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2.6.0 • Public • Published


Coverage Status downloads decomment

decomment - removes comments from JSON, JavaScript, CSS, HTML, etc.



  • Removes both single and multi-line comments from JSON, JavaScript and CSS/Text
  • Automatically recognizes HTML and removes all <!-- comments --> from it
  • Does not change layout / formatting of the original document
  • Removes lines that have only comments on them
  • Compatible with CSS3, JSON5 and ECMAScript 6

The library does not support mixed content - HTML with JavaScript or CSS in it. Once the input code is recognized as HTML, only the HTML comments will be removed from it.


For JSON and JavaScript this library uses [esprima] to guarantee correct processing for regular expressions.

As an example, it can process AngularJS 1.5 Core in under 100ms, which is 1.1MB ~ 30,000 lines of JavaScript.


$ npm install --save-dev gulp-strip-comments


var gulp = require("gulp");
var strip = require("gulp-strip-comments");

gulp.task("default", function () {
  return gulp.src("template.js").pipe(strip()).pipe(gulp.dest("dist"));


See decomment for examples and more information.

let strip = require('gulp-strip-comments') // == decomment


This method first checks if the code starts with <, as an HTML, and if so, all <!-- comment --> entries are removed, according to the options.

When the code is not recognized as HTML, it is assumed to be either JSON or JavaScript. It is then parsed through [esprima] for ECMAScript 6 compliance, and to extract details about regular expressions.

If [esprima] fails to validate the code, it will throw a parsing error. When successful, this method will remove // and /**/ comments according to the options (see below). ⇒ Boolean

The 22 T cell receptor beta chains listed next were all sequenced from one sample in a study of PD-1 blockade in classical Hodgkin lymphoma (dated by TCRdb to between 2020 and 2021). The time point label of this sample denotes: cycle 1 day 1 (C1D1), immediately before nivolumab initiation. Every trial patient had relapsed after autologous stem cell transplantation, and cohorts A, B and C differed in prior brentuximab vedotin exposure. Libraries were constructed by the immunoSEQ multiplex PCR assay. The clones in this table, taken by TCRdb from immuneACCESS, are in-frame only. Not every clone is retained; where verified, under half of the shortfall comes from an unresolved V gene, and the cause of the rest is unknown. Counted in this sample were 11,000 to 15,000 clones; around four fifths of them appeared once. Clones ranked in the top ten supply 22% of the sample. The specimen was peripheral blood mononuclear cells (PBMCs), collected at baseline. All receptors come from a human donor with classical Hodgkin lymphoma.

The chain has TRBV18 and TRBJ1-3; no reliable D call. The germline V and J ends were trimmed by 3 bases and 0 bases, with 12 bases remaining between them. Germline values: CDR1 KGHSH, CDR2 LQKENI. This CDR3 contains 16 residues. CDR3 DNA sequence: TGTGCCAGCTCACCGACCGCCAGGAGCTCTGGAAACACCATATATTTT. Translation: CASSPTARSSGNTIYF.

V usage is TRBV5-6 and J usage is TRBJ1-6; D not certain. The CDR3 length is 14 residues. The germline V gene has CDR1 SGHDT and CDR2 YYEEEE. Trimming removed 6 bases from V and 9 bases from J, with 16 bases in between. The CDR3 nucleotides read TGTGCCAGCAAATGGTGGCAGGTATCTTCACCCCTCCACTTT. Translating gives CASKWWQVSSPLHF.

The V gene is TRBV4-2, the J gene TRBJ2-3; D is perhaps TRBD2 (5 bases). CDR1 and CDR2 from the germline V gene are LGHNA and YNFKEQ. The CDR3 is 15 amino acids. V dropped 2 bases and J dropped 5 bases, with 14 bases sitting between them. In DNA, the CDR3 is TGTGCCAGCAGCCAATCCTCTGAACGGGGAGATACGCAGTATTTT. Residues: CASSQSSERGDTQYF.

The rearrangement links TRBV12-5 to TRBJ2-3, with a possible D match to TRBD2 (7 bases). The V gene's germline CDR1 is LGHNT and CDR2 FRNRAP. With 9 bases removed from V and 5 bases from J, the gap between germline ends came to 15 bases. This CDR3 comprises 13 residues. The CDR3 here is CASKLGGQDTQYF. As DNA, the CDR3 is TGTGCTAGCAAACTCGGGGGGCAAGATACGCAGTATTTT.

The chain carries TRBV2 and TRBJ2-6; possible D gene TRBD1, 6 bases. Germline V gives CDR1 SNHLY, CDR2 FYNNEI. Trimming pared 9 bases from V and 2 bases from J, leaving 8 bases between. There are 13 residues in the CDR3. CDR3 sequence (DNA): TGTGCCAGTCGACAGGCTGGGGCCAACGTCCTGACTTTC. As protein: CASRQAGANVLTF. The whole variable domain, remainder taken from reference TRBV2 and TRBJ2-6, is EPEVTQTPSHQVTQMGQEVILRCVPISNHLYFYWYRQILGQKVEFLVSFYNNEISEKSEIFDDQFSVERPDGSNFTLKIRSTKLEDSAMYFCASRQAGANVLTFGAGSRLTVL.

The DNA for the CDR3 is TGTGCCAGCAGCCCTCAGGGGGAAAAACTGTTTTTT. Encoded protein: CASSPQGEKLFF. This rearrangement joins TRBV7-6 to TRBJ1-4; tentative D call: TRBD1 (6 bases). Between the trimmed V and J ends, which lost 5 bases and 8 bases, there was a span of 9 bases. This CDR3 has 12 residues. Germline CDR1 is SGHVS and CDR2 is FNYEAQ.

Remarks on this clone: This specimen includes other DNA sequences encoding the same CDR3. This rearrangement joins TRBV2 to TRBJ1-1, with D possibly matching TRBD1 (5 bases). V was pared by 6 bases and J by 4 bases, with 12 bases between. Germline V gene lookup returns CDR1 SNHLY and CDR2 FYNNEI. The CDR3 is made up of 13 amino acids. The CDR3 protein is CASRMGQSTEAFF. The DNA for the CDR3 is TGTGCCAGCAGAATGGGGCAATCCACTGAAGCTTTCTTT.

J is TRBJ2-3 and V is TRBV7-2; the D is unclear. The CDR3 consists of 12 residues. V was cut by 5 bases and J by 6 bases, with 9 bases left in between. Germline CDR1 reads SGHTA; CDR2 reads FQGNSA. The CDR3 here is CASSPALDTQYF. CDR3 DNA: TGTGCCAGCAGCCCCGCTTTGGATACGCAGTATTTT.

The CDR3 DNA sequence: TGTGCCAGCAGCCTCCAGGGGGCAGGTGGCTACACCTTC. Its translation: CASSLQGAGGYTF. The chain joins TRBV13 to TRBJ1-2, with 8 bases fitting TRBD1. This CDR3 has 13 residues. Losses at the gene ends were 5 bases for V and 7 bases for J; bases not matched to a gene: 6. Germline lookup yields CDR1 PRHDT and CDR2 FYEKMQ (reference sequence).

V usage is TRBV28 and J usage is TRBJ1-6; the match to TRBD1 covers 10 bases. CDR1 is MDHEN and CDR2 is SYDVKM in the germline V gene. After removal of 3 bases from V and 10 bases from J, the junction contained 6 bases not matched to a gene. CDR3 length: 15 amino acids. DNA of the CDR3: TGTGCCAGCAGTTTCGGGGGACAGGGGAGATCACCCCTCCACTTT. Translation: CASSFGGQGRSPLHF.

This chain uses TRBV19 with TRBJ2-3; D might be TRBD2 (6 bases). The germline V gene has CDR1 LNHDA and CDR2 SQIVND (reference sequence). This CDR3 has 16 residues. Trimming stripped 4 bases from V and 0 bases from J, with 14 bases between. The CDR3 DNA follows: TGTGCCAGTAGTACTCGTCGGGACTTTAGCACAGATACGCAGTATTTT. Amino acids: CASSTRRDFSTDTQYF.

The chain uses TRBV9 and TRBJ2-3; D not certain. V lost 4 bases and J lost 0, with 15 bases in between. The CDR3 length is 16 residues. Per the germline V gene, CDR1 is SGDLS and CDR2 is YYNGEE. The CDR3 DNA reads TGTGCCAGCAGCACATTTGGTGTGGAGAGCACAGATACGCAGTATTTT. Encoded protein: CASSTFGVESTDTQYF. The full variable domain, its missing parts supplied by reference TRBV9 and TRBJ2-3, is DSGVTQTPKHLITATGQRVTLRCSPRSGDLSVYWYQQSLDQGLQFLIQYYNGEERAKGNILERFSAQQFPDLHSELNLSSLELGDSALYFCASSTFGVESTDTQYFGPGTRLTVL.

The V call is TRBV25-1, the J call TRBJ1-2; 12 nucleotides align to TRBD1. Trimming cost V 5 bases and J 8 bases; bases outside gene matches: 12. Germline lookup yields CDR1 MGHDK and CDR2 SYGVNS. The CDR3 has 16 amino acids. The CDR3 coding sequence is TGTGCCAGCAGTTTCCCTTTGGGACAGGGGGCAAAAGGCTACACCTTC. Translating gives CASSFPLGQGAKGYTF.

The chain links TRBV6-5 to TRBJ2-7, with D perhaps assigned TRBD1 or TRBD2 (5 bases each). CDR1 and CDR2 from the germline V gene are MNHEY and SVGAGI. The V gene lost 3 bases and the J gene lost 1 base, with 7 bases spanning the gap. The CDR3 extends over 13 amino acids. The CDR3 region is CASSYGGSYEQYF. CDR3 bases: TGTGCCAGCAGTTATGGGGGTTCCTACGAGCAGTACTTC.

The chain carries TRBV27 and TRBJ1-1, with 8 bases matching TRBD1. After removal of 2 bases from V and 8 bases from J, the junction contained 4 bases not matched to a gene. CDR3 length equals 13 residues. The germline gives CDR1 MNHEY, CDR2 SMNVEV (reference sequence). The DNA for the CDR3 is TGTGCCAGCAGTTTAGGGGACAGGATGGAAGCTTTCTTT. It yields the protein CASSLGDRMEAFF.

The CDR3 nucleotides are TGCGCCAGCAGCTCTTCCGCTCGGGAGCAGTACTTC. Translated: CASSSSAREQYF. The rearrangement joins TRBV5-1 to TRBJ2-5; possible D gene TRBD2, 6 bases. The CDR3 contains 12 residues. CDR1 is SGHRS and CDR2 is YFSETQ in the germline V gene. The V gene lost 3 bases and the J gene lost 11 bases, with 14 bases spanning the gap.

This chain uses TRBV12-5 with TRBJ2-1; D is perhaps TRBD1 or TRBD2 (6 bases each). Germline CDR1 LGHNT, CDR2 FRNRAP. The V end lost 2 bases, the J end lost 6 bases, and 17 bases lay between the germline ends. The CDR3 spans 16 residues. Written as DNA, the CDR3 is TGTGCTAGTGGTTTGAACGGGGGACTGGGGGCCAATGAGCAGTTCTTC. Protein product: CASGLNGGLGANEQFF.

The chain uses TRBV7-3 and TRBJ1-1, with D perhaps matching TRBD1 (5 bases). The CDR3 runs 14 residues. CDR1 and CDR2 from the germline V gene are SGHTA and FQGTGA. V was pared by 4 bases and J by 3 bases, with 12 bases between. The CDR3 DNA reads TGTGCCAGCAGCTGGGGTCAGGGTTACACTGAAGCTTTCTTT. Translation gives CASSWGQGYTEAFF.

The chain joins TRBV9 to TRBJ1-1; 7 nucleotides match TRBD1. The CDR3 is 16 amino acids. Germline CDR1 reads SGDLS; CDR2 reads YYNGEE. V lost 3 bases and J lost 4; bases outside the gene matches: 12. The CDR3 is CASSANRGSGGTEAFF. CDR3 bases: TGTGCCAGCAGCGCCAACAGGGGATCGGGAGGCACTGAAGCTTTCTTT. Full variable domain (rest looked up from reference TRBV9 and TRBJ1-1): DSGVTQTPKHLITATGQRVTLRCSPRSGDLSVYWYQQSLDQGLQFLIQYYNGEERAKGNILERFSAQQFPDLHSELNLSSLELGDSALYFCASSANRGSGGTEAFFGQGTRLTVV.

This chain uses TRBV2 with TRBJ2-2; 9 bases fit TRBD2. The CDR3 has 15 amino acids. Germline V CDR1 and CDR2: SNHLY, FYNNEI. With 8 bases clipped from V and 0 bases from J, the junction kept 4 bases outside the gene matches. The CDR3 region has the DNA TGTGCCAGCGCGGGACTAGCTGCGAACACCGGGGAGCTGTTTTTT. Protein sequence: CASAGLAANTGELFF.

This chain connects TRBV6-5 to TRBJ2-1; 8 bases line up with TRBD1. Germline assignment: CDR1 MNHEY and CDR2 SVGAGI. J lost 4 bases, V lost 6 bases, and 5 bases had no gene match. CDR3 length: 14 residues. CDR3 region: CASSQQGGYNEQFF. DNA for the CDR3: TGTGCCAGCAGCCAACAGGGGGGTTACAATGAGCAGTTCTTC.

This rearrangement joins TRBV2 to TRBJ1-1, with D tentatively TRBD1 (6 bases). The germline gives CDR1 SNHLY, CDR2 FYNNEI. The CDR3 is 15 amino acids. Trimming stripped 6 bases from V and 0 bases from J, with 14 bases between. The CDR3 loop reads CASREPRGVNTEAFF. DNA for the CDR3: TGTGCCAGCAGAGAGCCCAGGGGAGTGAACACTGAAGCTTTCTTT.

• false (default) - remove all multi-line comments
  • true - keep special multi-line comments that begin with:
    • <!--[if - for conditional comments in HTML
    • /*! - for everything else (other than HTML)
options.ignore ⇒ RegExp | [RegExp,...]

Takes either a single or an array of regular expressions to match against. All matching blocks are then skipped, as well as any comment-like content inside them.


  • CSS may contain Base64-encoded strings with comment-like symbols:
src: url(data:font/woff;base64,d09GRg//ABAAAAAAZ);

You can isolate all url(*) blocks by using:

  ignore: /url\([\w\s:\/=\-\+;,]*\)/g;
  • If you want to isolate jsDoc blocks (start with /**, followed by a line break, end with */), you can use the following:
  ignore: /\/\*\*\s*\n([^\*]|(\*(?!\/)))*\*\//g;
} ⇒ Boolean
  • false (default) - remove comment blocks entirely
  • true - replace comment blocks with white spaces where needed, in order to preserve the original line + column position of every code element.

NOTE: When this option is enabled, option trim is ignored.

options.trim ⇒ Boolean
  • false (default) - do not trim comments
  • true - remove empty lines that follow removed full-line comments

NOTE: This option has no effect when option space is enabled.

options.tolerant ⇒ Boolean
  • false (default) - perform strict JavaScript parsing (parser throws on invalid JavaScript)
  • true - pass tolerant flag to [esprima] parser (the parser may choose to continue parsing and produce a syntax tree). Usefull for parsing Angular/TypeScript code, for example.


Unlike the default strip method, it instructs the library that text is not a JSON, JavaScript or HTML, rather a plain text that needs no parsing or validation, only to remove // and /**/ comments from it according to the options.

This method is good for any text file that uses syntax // and /**/ for comments, such as: .CSS, .CPP, .H, etc.

Please note that while the same rules apply for the text blocks ('', "" and ``), you should not use this method for JSON or JavaScript, as it can break your regular expressions.


Unlike the default strip method, it instructs the library not to parse or validate the input in any way, rather assume it to be HTML, and remove all <!-- comment --> entries from it according to the options.


Returns End-of-Line string used within the text, based on the occurrence frequency:

  • \n - for Unix-encoded text
  • \r\n - for Windows-encoded text

When impossible to conclude (the same or 0 occurrence), it returns the default End-of-Line for the current OS.


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